We all love identifying – or, trying to identify – weird carcasses. Back in December 2011, marine biologist and world chiton expert Douglas Eernisse of the University of California (Santa Cruz) sent me the series of photos you see here and below. They show a smallish cetacean (total length about 3 m), found beached and in partly decomposed condition at Loreto, Baja California. A large damaged region on the animal’s tailstock seemed to demonstrate death by collision with a boat.
The people who discovered the carcass identified it as a Pygmy sperm whale Kogia breviceps and noted that it possessed the asymmetrical blowhole typical for sperm whales. Hmm.. oh really?
Douglas and I have been discussing the carcass in an effort to identify it, but in the interests of sharing the fun, I have Doug’s permission to post the images here. Check out the many anatomical details you can see in the photos and see if you can pin down the carcass’s precise identity. To the winner – the spoils!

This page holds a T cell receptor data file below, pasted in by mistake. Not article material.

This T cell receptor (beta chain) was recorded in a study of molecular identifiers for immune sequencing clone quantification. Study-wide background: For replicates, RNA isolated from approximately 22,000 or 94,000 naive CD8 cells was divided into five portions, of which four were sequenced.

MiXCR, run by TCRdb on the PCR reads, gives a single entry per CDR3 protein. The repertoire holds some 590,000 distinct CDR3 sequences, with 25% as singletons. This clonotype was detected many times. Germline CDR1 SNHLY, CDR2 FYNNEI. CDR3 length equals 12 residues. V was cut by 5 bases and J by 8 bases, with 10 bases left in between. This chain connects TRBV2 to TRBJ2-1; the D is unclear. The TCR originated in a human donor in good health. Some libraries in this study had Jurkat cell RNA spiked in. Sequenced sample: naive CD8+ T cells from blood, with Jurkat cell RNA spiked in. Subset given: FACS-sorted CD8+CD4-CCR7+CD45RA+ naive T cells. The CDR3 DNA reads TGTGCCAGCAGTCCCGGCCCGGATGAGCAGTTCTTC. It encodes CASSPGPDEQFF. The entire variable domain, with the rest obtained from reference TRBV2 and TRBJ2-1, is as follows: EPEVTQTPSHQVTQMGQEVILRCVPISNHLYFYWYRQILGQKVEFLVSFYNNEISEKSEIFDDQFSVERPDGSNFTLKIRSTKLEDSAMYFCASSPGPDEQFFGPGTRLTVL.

Thanks again to Douglas Eernisse for the photos. For previous Tet Zoo articles on weird marine mammal carcasses, see...
- Santa Cruz's duck-billed elephant monster
- It had wool, and armour plates, a massive beak, horns, and it smelled veeeeery bad: whatever happened to the Tecolutla monster?
- Where are all the dead sea monsters?
- Skull of the Moore's Beach monster revealed!
- England 'does a Montauk'
- A Russian sea monster carcass is claimed to be that of an ancient 'archaeocete' whale
- In which the Conakry Monster carcass leads to a digression on 'tubercle technology'